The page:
Do you have to cut back dipladenia sanderi plants in the winter?

Written by g.d. palmer
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Do you have to cut back dipladenia sanderi plants in the winter?
Dipladenia sanderi produces pink, red or white flowers in summer. (Medioimages/Photodisc/Valueline/Getty Images)

Dipladenia sanderi, better known as Mandevilla sanderi, is a South American member of the periwinkle family. This plant is also called Brazilian jasmine, Mandevilla and Brazilian rose. It produces trumpet-shaped red, pink or white flowers and takes the form of a twining vine. Like other tropical flowers, Dipladenia sanderi requires warm temperatures and may require special care to survive the winter in temperate climates.

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Growing Conditions

Mandevillas prefer full sun and produce larger, more profuse and healthier flowers in these conditions but will tolerate partial shade. In very hot climates, provide shade at midday to prevent scorching. These plants do best in well-drained soil with good moisture. The vine can tolerate moderate salinity and may be used relatively close to the ocean. It does not usually do well in saline arid conditions without extra irrigation.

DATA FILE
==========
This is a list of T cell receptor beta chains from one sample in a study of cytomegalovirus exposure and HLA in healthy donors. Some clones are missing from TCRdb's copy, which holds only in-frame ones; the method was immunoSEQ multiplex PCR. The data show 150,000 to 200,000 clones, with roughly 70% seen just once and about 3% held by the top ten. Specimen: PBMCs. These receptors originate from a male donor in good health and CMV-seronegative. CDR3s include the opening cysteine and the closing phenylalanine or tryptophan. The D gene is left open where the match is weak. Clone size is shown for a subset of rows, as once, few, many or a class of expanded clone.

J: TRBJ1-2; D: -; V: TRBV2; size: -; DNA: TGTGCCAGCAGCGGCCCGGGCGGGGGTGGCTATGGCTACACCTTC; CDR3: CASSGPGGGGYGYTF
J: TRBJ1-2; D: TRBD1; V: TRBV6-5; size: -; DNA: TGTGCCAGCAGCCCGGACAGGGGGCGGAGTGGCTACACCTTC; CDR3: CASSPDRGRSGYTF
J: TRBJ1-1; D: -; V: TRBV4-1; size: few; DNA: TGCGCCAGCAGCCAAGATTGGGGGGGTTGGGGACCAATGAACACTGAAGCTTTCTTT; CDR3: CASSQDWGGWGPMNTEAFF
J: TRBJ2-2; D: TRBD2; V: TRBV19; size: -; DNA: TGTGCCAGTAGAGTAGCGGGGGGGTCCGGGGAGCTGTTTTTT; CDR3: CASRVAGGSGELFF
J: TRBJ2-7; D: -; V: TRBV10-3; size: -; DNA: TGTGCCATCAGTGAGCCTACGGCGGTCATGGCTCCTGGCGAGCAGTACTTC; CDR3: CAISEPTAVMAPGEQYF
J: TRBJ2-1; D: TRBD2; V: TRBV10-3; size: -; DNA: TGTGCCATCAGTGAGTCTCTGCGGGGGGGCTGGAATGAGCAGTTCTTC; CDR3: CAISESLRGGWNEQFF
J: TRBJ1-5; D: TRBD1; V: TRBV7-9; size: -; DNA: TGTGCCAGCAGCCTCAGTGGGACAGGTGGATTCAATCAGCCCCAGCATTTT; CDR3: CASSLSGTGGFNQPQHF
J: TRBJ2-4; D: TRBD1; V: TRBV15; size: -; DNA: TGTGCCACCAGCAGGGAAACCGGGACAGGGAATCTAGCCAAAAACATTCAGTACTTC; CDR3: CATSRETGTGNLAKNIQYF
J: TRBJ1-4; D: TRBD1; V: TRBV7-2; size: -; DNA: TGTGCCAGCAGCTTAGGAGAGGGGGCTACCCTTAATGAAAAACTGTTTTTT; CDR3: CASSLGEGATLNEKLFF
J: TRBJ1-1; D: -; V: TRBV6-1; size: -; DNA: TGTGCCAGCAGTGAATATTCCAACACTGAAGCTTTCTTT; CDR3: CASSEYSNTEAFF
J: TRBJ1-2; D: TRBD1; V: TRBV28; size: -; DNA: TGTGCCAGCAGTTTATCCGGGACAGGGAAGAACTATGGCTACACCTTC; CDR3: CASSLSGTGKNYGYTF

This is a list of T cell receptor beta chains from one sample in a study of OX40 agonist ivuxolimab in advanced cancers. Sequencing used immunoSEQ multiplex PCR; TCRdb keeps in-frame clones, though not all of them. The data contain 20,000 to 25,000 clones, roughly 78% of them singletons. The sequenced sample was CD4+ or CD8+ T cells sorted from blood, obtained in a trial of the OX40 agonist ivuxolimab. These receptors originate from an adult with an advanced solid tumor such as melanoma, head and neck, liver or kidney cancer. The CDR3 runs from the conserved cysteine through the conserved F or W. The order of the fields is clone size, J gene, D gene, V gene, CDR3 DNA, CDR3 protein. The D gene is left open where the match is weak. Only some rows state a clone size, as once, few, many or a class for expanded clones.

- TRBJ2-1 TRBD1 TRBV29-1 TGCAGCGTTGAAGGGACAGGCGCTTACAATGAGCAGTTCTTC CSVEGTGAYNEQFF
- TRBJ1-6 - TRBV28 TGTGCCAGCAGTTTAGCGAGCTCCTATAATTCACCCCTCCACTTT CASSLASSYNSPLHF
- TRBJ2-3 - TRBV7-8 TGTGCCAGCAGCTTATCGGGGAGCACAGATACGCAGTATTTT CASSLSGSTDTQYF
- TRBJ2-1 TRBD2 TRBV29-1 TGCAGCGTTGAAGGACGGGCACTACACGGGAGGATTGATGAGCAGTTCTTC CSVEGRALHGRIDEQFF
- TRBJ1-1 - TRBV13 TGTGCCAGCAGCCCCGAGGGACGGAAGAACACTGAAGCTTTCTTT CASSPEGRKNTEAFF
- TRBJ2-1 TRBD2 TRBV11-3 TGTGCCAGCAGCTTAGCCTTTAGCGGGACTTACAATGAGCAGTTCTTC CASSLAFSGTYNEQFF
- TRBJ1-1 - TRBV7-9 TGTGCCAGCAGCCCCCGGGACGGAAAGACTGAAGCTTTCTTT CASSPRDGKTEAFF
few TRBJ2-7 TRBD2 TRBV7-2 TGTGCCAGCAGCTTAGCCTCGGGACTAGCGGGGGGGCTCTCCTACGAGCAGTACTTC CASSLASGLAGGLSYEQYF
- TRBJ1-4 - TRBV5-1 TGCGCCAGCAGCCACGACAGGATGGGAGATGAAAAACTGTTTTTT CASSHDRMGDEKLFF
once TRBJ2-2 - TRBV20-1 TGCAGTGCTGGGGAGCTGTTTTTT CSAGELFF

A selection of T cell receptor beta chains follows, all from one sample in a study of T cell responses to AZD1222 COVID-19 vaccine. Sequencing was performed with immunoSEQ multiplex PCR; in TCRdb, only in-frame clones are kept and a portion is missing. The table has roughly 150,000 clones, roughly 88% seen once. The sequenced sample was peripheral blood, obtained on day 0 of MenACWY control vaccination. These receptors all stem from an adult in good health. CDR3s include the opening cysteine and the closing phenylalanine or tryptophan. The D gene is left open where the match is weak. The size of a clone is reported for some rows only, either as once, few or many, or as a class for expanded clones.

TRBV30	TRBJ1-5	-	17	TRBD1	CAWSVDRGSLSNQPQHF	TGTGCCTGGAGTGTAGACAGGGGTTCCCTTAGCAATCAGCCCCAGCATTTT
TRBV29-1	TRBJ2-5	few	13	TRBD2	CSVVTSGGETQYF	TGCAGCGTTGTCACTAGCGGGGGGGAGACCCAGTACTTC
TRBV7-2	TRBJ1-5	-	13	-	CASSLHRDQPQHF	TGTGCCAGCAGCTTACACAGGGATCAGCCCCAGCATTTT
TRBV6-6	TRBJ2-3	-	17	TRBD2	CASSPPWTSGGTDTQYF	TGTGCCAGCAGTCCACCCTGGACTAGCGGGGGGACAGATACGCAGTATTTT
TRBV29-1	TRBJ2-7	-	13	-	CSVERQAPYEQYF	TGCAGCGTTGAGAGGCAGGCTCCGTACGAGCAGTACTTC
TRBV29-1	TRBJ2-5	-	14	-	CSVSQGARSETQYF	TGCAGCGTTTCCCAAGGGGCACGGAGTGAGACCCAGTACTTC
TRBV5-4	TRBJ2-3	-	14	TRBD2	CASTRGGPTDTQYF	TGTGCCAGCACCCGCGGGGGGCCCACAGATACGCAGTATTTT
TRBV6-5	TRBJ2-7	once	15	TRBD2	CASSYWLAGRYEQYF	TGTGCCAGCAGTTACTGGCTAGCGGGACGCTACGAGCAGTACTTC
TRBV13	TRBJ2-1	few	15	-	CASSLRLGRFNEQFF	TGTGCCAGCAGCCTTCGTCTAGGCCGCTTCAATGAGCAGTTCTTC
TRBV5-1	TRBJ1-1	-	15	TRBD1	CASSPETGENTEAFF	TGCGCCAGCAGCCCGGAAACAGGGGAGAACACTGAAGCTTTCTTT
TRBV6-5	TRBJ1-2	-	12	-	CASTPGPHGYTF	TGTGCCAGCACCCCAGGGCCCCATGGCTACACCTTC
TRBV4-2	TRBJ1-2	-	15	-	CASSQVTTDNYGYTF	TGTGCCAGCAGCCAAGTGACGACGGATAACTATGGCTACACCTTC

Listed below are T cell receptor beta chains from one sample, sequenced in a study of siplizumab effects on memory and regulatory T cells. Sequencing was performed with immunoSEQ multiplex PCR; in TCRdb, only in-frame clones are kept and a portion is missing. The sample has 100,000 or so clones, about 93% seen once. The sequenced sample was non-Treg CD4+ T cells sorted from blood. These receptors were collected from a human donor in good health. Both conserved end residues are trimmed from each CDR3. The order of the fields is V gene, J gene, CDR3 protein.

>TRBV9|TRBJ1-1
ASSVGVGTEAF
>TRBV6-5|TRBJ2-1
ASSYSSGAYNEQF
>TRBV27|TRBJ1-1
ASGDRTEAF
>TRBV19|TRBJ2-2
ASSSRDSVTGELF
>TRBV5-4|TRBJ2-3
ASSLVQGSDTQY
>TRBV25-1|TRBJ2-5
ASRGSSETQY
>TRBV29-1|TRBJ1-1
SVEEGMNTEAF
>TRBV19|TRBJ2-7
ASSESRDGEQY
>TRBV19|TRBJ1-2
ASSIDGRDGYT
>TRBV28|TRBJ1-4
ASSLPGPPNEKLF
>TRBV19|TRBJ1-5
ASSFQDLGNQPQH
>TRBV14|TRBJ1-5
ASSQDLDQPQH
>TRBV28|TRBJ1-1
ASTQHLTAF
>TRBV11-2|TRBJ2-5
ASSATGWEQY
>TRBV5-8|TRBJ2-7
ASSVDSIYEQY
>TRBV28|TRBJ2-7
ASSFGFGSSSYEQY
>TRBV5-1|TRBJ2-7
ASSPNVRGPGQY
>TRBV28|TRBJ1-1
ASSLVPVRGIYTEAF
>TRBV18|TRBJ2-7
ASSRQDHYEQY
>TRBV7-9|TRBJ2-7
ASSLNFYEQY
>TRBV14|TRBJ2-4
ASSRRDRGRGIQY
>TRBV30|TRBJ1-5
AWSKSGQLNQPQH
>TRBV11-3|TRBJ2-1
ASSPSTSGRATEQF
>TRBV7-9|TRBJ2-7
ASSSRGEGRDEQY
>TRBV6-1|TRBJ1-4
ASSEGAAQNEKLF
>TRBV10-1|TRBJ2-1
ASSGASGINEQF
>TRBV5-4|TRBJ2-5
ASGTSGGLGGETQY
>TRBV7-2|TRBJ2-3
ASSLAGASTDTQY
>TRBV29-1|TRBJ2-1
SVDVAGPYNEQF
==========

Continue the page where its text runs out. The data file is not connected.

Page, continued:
Temperature Preference

Mandevilla sanderi vines prefer warm temperatures and are considered sensitive to freezes. They grow outdoors year-round in U.S. Department of Agriculture growing zones 9 through 11 or southern California and Arizona, extreme southern Texas, south and central Florida and Hawaii. In Zone 8, this plant usually dies to the ground after the first frost but recovers in spring. Growers in cooler climates may need to bring their plant indoors during the winter to keep it healthy.

Cutting Back

Unlike many plants, Dipladenia sanderi does not benefit from being cut back in the winter. Unless the plant has overgrown during the warm season, leave its shoots intact. You may need to cut back some potted specimens to move them indoors for the winter due to this plant's sprawling form and tendency to climb nearby objects. However, you should cut your Dipladenia back as little as possible.


This plant has adapted to moist, warm tropical conditions and may suffer from some chill damage even in relatively warm climates. Plants moved indoors often develop dieback at the tips due to reduced humidity. Provide extra moisture for indoor specimens, and shelter outdoor plants to reduce the chance of growing tip damage. If your plant does suffer from damage over the winter, remove the dead growth and fertilise in late winter or early spring.

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